---Hadas' Edible Plants---

 

August 11 - 20, 2012

   

To start out with it:.

Yes, we did see Moose (in various forms, but also in its original form (see below)

 

from top left clockwise: the plastic kind at a road side station, the stuffed kind (the famous 'Maine Locked Moose' courtesy of L.L. Bean) , the chocolate kind (Lenny, 1,700 lbs at Len Libby Chocolatier), the captive kind (at Maine Wild Animal Park at Gray, ME) . 

 

 

Baxter State Park

 

and here's our own real Moose cow at Nesowadnehunk Field in Baxter Sate Park,

early morning August 13. We saw that individual again a few days alter at daybreak, on approach she quietly retreated into the brush.

 

 

Our canceled trip to China gave us some time to do something that was new for us in the crazy years of 2011 and 2012: to go somewhere new and exiting without using an airplane.

 

Here is a chronologically mostly correct account of our trip (almost to Canada) to Maine .

 

 

August 12, 2012

.

Much more observable was the group of Snowshoe Hares (Lepus americanus) that frequented the grass of the campground. We saw up to 8 feeding on grass and - like our unconcerned, private campsite one

 - on raspberry leaves. 

 

 

 

Nesowadnehunk (river), pronounced "saw-da-hunk"

 

Blackadder

                                                  The Guardian

Ruffed Grouse: luckily 2 of them crossed the road in front of us and scurried thorough the underbrush. Agreed,  a lousy  hoto, but a diagnostic one (note the ruff).

 

 

 

Hike up Mount Katahdin (Baxter Peak) August 13

 

 

Schlepping myself up the mountain (photo by Hadas)

 

Hunt trail up to Baxter Peak: from 1,079 ft to 5,267 ft. and 5.2 mi.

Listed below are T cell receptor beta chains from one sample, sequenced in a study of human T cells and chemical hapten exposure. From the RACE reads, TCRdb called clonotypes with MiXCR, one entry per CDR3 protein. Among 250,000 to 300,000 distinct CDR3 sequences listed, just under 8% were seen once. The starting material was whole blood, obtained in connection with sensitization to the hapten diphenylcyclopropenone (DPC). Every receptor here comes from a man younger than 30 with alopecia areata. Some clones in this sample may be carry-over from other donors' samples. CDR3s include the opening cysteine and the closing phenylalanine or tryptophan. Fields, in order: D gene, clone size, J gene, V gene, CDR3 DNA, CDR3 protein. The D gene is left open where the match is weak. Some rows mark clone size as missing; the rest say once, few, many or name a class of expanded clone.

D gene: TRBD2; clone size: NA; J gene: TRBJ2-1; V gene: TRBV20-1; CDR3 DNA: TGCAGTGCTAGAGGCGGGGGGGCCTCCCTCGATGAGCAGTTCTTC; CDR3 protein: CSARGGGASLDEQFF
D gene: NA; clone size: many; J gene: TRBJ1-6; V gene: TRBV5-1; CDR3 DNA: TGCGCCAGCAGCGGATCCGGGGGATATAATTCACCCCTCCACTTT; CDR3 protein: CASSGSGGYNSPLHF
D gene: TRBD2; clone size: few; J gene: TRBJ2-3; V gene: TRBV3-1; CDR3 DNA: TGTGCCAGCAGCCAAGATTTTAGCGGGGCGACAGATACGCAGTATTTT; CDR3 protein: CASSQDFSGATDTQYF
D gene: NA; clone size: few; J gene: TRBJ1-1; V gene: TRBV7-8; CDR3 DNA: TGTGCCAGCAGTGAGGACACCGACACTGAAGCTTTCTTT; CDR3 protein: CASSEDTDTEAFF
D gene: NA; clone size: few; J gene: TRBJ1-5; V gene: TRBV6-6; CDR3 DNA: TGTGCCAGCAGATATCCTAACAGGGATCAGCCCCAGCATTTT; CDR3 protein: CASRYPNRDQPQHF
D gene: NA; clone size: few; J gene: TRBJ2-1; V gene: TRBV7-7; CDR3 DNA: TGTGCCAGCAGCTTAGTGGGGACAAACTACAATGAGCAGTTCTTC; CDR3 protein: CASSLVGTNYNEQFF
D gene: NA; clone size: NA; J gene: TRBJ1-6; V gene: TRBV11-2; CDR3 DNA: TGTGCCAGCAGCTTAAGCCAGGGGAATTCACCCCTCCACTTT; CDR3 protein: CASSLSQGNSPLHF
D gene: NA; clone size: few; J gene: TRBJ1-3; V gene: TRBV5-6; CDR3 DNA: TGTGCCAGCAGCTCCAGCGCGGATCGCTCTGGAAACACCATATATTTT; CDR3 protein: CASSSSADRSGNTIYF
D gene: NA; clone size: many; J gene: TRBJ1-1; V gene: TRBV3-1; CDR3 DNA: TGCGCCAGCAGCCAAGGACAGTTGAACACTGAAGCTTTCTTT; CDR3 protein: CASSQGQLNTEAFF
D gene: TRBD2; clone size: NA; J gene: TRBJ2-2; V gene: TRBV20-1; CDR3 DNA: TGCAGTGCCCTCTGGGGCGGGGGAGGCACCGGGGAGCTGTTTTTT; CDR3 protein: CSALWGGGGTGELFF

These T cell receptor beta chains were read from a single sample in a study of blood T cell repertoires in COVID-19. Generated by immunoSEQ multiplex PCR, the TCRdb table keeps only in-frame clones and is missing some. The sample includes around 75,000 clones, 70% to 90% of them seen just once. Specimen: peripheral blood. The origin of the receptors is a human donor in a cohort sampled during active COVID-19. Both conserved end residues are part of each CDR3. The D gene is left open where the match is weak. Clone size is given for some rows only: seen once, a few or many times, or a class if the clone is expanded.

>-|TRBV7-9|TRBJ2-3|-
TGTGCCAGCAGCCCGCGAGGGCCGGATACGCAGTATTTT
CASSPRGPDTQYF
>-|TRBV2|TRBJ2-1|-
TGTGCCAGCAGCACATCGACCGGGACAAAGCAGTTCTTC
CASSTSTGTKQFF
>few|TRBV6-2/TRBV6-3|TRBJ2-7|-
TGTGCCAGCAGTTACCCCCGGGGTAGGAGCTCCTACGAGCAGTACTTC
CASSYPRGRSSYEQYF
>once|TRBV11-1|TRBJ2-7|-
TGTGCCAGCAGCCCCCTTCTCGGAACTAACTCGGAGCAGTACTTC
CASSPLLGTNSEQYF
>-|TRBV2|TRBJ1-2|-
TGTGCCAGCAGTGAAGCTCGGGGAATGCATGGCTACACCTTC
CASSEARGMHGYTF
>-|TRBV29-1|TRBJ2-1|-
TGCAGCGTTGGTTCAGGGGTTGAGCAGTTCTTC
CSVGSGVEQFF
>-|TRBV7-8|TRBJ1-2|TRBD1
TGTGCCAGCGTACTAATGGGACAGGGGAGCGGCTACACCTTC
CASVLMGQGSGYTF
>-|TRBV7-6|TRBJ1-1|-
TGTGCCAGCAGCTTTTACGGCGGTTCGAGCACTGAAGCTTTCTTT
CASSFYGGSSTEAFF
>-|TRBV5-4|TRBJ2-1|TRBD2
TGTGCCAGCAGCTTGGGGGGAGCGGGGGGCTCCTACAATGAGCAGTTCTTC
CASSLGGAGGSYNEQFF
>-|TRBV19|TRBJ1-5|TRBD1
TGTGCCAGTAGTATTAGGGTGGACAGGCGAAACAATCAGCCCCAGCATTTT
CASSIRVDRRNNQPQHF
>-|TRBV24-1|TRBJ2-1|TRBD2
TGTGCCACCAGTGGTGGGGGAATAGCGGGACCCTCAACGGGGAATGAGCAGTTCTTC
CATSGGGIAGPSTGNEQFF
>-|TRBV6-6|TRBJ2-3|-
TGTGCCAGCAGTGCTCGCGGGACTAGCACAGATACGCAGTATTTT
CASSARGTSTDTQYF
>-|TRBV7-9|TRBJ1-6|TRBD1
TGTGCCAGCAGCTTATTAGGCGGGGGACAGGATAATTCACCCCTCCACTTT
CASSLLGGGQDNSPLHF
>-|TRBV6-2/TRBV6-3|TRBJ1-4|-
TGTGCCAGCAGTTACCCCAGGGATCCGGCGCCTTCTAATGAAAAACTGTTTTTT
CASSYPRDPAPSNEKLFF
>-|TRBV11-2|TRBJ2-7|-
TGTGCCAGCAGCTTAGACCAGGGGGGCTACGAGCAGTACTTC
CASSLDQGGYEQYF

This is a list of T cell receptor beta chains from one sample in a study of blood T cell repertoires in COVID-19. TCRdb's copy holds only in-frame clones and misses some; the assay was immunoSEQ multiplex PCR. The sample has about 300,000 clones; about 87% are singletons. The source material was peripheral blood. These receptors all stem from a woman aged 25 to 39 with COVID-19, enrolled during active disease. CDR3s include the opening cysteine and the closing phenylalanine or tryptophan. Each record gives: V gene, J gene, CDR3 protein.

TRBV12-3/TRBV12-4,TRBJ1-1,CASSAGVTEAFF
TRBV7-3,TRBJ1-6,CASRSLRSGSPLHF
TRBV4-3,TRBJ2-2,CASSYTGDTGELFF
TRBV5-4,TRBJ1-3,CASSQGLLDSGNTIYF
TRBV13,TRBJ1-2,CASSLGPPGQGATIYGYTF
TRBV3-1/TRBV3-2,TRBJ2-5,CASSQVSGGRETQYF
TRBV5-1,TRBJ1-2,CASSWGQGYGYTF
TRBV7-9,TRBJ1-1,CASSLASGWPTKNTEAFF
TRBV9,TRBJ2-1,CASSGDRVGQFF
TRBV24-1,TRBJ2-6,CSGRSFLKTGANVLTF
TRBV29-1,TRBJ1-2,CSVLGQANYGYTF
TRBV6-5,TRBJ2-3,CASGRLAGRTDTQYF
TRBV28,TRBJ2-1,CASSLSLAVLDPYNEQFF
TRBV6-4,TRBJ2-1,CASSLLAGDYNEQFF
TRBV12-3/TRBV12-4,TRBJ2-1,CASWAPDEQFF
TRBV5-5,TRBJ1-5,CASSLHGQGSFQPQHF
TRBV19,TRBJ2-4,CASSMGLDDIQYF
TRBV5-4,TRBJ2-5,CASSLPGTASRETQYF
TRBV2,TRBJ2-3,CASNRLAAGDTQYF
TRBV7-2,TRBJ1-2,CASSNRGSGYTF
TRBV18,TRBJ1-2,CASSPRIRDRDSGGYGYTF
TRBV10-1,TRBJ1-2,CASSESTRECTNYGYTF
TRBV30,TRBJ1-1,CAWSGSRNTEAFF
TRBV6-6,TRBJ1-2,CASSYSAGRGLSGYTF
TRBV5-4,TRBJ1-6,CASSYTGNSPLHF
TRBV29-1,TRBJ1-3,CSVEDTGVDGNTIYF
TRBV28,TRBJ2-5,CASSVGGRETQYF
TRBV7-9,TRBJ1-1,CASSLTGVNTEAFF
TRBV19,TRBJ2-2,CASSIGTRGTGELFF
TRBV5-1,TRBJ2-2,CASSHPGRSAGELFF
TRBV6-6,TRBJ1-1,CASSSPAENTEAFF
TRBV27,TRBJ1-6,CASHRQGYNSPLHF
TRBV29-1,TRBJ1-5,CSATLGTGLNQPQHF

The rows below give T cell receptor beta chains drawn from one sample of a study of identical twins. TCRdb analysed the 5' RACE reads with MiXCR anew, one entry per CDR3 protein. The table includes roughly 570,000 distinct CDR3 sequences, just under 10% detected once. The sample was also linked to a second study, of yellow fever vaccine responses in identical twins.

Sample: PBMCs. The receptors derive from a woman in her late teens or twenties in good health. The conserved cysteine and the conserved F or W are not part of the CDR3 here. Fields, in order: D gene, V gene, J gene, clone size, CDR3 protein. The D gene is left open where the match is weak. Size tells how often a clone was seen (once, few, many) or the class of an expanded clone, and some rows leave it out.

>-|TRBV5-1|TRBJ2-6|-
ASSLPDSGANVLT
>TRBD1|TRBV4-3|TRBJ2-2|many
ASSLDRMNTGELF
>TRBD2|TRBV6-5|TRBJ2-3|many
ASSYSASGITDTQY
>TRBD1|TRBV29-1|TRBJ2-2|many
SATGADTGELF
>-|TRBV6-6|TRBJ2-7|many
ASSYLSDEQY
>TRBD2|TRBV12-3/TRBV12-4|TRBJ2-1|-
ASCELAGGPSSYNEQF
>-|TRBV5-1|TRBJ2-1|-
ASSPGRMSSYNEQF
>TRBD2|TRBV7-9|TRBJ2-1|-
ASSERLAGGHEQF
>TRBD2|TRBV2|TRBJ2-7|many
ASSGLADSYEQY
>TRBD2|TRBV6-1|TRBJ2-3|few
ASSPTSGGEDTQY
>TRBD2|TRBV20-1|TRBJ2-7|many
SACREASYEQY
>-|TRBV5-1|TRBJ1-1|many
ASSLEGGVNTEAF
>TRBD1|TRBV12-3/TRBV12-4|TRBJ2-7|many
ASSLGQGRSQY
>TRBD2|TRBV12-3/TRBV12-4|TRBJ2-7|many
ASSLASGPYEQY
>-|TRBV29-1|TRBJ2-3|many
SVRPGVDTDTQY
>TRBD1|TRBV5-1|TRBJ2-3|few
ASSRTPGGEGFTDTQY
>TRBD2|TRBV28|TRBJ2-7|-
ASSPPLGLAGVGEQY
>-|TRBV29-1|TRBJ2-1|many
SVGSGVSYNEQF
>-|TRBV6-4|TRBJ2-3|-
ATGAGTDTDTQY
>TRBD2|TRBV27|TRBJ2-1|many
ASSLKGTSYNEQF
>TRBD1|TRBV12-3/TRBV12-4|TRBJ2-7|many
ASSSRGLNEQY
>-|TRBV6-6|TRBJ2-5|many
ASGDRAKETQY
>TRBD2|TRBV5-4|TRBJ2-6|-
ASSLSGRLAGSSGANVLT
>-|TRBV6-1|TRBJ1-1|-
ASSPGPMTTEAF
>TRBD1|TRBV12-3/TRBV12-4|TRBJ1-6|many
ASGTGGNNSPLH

The strange and famous fir waves of Mount Katahdin

 

see Kirk's early work:

Moloney, K. A. (1986) Wave and nonwave regeneration processes in a subalpine Abies balsamea forest Canadian Journal of Botany, 1986, 64(2): 341-349.

Abstract

An investigation was conducted on Whiteface Mountain, New York, to determine if the dynamics of the dominant tree species, Abies balsamea, were similar among two wave areas and one nonwave area of subalpine fir forest. Associated understory populations of vascular and bryophyte species were also studied to determine their response to changes in the organization of the Abies balsamea canopy. The regeneration cycles of the wave and nonwave areas exhibited strong parallels. However, some differences were noted, particularly with respect to the transition between generations of trees. Changes in understory populations were associated with changes in the organization of the Abies balsamea population, but to differing degrees dependent upon location. It is suggested that fir wave formation is the result of the interaction between an underlying demographic process common to both wave and nonwave regions (the Abies balsamea regeneration cycle) and a directional stress imposed on the canopy by prevailing winds. This implies that wave formation does not result from a major reorganization of the demographic structure of the Abies balsamea population, but from a reorganization of the spatial distribution of regeneration stages.

 

 

The alpine-tundra of the Tableland at 4,600 ft.

 

Ledum groenlandicum (Labrador tea) and Vaccinium cespitosum (dwarf bilberry)

 

The alpine-tundra of the Tableland at 4,600 ft.

 

 

The terminus of the Appalachian Trail (photo by Hadas)